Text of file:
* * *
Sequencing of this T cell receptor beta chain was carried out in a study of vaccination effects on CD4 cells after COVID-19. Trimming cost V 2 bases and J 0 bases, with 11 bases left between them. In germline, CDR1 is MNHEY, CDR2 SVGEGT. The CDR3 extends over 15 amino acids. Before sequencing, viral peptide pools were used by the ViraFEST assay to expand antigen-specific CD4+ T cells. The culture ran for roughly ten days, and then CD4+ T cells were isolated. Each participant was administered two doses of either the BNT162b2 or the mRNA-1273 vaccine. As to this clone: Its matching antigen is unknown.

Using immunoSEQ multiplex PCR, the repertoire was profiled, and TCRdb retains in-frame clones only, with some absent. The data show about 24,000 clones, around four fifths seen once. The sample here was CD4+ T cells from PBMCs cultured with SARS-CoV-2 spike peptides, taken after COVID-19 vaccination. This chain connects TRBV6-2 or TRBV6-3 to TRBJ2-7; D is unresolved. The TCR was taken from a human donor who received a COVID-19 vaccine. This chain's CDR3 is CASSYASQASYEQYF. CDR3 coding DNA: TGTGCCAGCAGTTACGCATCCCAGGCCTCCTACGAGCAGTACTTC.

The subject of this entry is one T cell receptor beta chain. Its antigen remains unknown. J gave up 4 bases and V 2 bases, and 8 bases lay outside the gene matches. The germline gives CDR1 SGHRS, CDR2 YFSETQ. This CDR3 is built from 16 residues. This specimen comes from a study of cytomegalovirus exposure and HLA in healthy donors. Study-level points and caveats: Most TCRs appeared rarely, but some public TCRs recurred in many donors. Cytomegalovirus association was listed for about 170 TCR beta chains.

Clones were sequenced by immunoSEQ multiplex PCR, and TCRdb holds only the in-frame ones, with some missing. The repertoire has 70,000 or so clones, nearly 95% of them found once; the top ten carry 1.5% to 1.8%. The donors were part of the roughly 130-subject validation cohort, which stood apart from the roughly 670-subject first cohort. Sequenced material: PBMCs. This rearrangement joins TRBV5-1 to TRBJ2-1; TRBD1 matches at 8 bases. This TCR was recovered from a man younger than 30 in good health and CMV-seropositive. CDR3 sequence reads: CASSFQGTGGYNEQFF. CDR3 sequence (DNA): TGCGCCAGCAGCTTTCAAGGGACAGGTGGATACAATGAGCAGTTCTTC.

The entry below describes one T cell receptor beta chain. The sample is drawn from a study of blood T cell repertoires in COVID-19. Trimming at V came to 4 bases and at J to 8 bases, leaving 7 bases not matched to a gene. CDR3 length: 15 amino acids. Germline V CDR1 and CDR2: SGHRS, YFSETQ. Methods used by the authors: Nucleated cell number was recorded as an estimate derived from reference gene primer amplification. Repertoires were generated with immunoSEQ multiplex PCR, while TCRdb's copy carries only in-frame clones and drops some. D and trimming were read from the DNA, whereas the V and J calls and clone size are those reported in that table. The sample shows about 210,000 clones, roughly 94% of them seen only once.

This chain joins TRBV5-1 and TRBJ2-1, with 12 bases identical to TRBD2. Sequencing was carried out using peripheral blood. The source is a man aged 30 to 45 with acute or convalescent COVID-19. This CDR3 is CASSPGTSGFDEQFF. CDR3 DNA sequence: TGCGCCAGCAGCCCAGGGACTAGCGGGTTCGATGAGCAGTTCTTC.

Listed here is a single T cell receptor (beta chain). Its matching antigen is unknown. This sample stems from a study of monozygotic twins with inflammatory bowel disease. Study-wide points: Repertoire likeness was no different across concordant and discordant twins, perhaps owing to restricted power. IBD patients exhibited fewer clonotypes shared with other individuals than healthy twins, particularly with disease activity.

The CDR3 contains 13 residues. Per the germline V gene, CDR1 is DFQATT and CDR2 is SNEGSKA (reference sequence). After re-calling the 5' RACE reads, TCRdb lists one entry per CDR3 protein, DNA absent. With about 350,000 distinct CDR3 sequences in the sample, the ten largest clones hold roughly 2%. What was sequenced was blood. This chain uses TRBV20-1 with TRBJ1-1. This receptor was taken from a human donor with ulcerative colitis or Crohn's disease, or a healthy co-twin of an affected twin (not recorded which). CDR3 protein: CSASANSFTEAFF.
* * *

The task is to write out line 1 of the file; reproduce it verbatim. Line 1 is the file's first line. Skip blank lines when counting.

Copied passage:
Sequencing of this T cell receptor beta chain was carried out in a study of vaccination effects on CD4 cells after COVID-19. Trimming cost V 2 bases and J 0 bases, with 11 bases left between them. In germline, CDR1 is MNHEY, CDR2 SVGEGT. The CDR3 extends over 15 amino acids. Before sequencing, viral peptide pools were used by the ViraFEST assay to expand antigen-specific CD4+ T cells. The culture ran for roughly ten days, and then CD4+ T cells were isolated. Each participant was administered two doses of either the BNT162b2 or the mRNA-1273 vaccine. As to this clone: Its matching antigen is unknown.